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Western blot analysis of AMCase in the stomachs of three different bat species.Lane 1 =  Plecotus auritus, lane 2 =  Myotis myotis, lane 3 =  Nyctalus leisleri. Primary antibody dilution 1∶1000.
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pone-0072770-g004: Western blot analysis of AMCase in the stomachs of three different bat species.Lane 1 =  Plecotus auritus, lane 2 =  Myotis myotis, lane 3 =  Nyctalus leisleri. Primary antibody dilution 1∶1000.

Mentions: Western blot analysis of the M. musculus stomach showed a characteristic band at a relative molecular weight of 46 k, indicating the presence of AMCase. Furthermore, in all stomach samples of P. pipistrellus, P. auritus, M. nattereri, M. myotis, and N. leisleri a clear protein band at 46 k was identified (for representative western blot images, see Fig. 3 for Pipistrellus and Fig. 4 for Plecotus, Myotis and Nyctalus). This protein band was not detected in the esophagus, duodenum, jejunum/ileum, ileum/colon or colon/rectum samples of the bat species (Fig. 3). All immunohistochemical results were controlled for autofluorescence and unspecific binding of the secondary FITC-coupled antibody. Stomach sections were positive for anti-AMCase antibody labeling, whereas in the esophagus, duodenum, jejunum/ileum, ileum/colon and colon/rectum sections no binding was detected. In the stomach sections, anti-AMCase labeling was limited to the bottom of the gastric glands along the gastric mucosa around the DAPI-stained cell nuclei (Fig. 5).


Insectivorous bats digest chitin in the stomach using acidic mammalian chitinase.

Strobel S, Roswag A, Becker NI, Trenczek TE, Encarnação JA - PLoS ONE (2013)

Western blot analysis of AMCase in the stomachs of three different bat species.Lane 1 =  Plecotus auritus, lane 2 =  Myotis myotis, lane 3 =  Nyctalus leisleri. Primary antibody dilution 1∶1000.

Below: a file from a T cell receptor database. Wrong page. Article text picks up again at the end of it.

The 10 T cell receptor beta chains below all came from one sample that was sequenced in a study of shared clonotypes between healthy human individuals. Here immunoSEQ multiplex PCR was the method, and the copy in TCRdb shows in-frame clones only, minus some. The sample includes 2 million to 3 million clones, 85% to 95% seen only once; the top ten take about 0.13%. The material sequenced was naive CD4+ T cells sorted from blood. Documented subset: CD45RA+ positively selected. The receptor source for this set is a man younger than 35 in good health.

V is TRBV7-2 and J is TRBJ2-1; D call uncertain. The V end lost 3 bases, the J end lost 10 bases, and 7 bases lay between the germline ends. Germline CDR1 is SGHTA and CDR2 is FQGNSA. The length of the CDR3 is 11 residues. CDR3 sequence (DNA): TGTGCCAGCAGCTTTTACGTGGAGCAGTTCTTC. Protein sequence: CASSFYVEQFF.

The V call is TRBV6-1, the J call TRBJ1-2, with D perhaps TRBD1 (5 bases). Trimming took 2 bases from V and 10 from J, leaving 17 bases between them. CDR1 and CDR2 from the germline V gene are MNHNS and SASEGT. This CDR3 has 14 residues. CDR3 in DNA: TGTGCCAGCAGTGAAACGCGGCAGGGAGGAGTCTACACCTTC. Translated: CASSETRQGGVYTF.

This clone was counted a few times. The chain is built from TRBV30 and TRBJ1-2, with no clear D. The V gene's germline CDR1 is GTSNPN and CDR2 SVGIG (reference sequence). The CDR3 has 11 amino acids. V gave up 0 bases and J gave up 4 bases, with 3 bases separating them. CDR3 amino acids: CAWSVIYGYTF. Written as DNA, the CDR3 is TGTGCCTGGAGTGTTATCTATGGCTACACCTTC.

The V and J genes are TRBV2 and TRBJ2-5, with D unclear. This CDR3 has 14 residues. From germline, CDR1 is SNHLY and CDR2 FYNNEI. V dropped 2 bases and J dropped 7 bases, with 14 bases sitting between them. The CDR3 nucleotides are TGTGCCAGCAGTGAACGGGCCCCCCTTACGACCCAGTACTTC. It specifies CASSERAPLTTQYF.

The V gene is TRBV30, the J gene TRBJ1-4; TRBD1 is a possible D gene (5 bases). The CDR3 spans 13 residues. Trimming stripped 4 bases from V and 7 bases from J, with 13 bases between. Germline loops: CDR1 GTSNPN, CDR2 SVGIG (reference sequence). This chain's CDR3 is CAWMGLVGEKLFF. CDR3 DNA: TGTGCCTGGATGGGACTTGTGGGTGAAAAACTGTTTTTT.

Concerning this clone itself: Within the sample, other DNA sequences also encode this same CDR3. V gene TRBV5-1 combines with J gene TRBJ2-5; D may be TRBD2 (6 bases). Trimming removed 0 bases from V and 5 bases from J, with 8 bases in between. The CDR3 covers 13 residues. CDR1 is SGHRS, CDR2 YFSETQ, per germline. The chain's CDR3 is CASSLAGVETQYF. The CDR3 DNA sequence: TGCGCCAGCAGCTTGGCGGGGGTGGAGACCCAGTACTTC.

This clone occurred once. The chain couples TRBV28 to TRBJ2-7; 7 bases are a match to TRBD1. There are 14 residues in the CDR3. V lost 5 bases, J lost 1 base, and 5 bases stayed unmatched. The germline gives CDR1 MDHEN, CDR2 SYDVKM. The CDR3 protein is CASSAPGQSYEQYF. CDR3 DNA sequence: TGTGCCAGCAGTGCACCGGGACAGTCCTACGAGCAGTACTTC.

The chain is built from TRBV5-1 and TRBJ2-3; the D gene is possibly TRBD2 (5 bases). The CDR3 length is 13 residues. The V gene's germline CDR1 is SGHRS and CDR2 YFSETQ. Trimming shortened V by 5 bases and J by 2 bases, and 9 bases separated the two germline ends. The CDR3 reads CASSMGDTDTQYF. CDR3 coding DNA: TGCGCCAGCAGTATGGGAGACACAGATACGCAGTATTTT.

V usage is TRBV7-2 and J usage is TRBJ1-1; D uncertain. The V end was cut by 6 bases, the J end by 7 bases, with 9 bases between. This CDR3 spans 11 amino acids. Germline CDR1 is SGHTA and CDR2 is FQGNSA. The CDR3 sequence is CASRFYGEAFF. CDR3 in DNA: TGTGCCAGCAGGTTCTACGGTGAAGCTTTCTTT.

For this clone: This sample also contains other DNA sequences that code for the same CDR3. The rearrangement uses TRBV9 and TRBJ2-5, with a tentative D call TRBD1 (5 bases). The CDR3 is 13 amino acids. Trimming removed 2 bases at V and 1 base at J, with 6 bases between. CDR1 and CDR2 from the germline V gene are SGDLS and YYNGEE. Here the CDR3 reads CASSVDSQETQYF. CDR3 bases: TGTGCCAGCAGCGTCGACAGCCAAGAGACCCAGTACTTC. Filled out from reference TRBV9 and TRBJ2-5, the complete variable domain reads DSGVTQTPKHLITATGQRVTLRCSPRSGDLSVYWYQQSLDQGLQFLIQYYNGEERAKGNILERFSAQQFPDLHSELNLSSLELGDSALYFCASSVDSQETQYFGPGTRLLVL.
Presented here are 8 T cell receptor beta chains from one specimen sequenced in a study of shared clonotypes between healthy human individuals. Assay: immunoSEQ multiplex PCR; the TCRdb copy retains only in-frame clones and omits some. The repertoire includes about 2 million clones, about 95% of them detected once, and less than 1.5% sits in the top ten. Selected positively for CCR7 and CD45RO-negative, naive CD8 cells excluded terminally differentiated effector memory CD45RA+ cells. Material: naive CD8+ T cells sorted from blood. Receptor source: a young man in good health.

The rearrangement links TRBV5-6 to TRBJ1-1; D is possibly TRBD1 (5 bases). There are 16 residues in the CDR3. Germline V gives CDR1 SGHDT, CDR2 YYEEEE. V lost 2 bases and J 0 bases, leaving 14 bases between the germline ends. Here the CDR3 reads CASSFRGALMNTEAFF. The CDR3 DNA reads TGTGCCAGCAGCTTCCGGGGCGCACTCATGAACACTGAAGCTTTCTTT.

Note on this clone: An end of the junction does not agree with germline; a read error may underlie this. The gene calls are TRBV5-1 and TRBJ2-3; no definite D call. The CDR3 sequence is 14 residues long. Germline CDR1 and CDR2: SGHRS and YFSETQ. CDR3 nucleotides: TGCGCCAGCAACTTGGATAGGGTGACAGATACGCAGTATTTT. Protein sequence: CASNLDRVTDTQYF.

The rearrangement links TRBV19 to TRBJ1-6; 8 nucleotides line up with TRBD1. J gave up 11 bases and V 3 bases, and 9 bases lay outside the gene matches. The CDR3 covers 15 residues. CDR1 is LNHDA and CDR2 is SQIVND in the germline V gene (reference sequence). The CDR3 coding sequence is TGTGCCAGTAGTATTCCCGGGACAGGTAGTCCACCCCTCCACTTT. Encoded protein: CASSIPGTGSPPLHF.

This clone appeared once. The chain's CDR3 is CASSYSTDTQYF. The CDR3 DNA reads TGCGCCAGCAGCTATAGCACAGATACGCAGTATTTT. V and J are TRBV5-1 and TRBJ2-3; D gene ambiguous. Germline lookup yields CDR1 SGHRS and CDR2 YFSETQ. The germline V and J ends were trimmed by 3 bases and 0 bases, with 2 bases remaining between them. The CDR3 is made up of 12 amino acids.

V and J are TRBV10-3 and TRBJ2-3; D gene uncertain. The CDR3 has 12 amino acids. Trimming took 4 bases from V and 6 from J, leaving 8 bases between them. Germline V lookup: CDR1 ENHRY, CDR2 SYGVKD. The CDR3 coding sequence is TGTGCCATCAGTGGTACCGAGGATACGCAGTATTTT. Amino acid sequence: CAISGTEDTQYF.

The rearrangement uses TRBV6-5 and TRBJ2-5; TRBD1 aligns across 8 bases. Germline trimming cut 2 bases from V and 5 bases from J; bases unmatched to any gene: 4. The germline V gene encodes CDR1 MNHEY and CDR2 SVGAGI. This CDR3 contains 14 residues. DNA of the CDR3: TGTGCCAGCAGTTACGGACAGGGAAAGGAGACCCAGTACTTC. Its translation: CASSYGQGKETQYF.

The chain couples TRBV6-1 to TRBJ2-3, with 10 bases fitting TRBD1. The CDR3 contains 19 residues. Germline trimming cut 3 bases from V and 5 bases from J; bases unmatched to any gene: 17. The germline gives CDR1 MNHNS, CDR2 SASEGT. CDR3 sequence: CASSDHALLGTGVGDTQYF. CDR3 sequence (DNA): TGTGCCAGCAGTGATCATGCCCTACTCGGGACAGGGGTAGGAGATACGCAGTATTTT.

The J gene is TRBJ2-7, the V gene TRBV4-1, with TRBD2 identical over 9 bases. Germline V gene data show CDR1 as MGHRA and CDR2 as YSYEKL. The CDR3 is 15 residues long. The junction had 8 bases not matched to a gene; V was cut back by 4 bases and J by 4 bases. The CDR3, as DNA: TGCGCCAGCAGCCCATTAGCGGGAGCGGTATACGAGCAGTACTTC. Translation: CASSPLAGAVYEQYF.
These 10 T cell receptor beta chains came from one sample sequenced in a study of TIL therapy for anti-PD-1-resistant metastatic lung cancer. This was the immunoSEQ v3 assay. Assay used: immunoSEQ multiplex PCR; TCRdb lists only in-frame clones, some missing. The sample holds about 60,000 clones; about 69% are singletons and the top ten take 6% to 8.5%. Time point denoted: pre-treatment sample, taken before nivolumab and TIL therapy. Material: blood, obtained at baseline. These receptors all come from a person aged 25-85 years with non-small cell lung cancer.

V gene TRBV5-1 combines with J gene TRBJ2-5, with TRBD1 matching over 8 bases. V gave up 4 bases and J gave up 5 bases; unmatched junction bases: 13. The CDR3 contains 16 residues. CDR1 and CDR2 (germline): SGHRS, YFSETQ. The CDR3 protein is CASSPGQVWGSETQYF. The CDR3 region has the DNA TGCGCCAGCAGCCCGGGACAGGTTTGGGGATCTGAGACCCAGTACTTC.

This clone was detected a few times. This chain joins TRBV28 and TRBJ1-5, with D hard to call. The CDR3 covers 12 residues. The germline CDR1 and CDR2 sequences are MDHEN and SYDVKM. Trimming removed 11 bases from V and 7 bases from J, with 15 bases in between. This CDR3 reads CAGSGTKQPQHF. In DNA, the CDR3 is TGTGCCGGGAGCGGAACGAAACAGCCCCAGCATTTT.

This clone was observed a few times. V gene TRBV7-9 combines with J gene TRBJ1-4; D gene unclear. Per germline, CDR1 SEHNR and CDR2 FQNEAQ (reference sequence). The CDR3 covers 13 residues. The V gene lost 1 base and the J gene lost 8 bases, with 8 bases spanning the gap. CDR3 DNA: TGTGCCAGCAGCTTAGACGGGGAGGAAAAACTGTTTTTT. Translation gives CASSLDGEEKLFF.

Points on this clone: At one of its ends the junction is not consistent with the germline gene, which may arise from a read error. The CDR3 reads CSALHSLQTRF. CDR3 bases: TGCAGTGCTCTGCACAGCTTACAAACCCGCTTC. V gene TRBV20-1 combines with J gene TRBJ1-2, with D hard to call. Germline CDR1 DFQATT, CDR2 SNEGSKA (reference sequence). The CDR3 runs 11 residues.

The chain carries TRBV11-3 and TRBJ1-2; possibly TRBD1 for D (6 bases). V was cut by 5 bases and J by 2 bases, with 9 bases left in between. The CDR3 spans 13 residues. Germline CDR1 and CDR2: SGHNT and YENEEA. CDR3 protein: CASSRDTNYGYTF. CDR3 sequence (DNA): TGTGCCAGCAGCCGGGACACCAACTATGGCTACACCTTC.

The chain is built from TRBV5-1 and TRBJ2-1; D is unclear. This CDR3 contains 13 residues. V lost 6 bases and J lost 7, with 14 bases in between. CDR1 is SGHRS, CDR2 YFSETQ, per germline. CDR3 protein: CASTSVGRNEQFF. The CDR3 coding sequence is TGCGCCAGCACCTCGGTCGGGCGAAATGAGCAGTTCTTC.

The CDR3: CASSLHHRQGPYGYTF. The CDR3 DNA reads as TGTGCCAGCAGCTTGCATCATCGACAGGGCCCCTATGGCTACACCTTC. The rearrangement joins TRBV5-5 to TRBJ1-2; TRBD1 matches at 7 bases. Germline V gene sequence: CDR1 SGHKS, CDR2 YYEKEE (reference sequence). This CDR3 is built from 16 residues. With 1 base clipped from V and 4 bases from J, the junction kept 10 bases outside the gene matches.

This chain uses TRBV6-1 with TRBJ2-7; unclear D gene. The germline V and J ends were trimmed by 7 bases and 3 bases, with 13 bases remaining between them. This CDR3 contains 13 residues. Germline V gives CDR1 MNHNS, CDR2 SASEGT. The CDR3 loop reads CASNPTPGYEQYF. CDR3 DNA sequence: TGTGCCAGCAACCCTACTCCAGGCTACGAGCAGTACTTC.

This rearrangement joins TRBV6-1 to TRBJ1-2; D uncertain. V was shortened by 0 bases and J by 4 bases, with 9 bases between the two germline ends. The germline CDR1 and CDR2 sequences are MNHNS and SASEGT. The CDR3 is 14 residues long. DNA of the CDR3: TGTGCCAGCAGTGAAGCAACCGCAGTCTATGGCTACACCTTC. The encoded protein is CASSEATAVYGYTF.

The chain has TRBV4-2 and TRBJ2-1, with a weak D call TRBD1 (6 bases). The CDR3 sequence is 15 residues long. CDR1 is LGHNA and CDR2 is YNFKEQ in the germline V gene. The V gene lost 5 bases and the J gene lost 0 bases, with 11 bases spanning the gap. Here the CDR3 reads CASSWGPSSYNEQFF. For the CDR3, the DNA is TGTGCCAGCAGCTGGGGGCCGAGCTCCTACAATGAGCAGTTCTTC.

© Copyright Policy
Related In: Results  -  Collection

Show All Figures
getmorefigures.php?uid=PMC3760910&req=5

pone-0072770-g004: Western blot analysis of AMCase in the stomachs of three different bat species.Lane 1 =  Plecotus auritus, lane 2 =  Myotis myotis, lane 3 =  Nyctalus leisleri. Primary antibody dilution 1∶1000.
Mentions: Western blot analysis of the M. musculus stomach showed a characteristic band at a relative molecular weight of 46 k, indicating the presence of AMCase. Furthermore, in all stomach samples of P. pipistrellus, P. auritus, M. nattereri, M. myotis, and N. leisleri a clear protein band at 46 k was identified (for representative western blot images, see Fig. 3 for Pipistrellus and Fig. 4 for Plecotus, Myotis and Nyctalus). This protein band was not detected in the esophagus, duodenum, jejunum/ileum, ileum/colon or colon/rectum samples of the bat species (Fig. 3). All immunohistochemical results were controlled for autofluorescence and unspecific binding of the secondary FITC-coupled antibody. Stomach sections were positive for anti-AMCase antibody labeling, whereas in the esophagus, duodenum, jejunum/ileum, ileum/colon and colon/rectum sections no binding was detected. In the stomach sections, anti-AMCase labeling was limited to the bottom of the gastric glands along the gastric mucosa around the DAPI-stained cell nuclei (Fig. 5).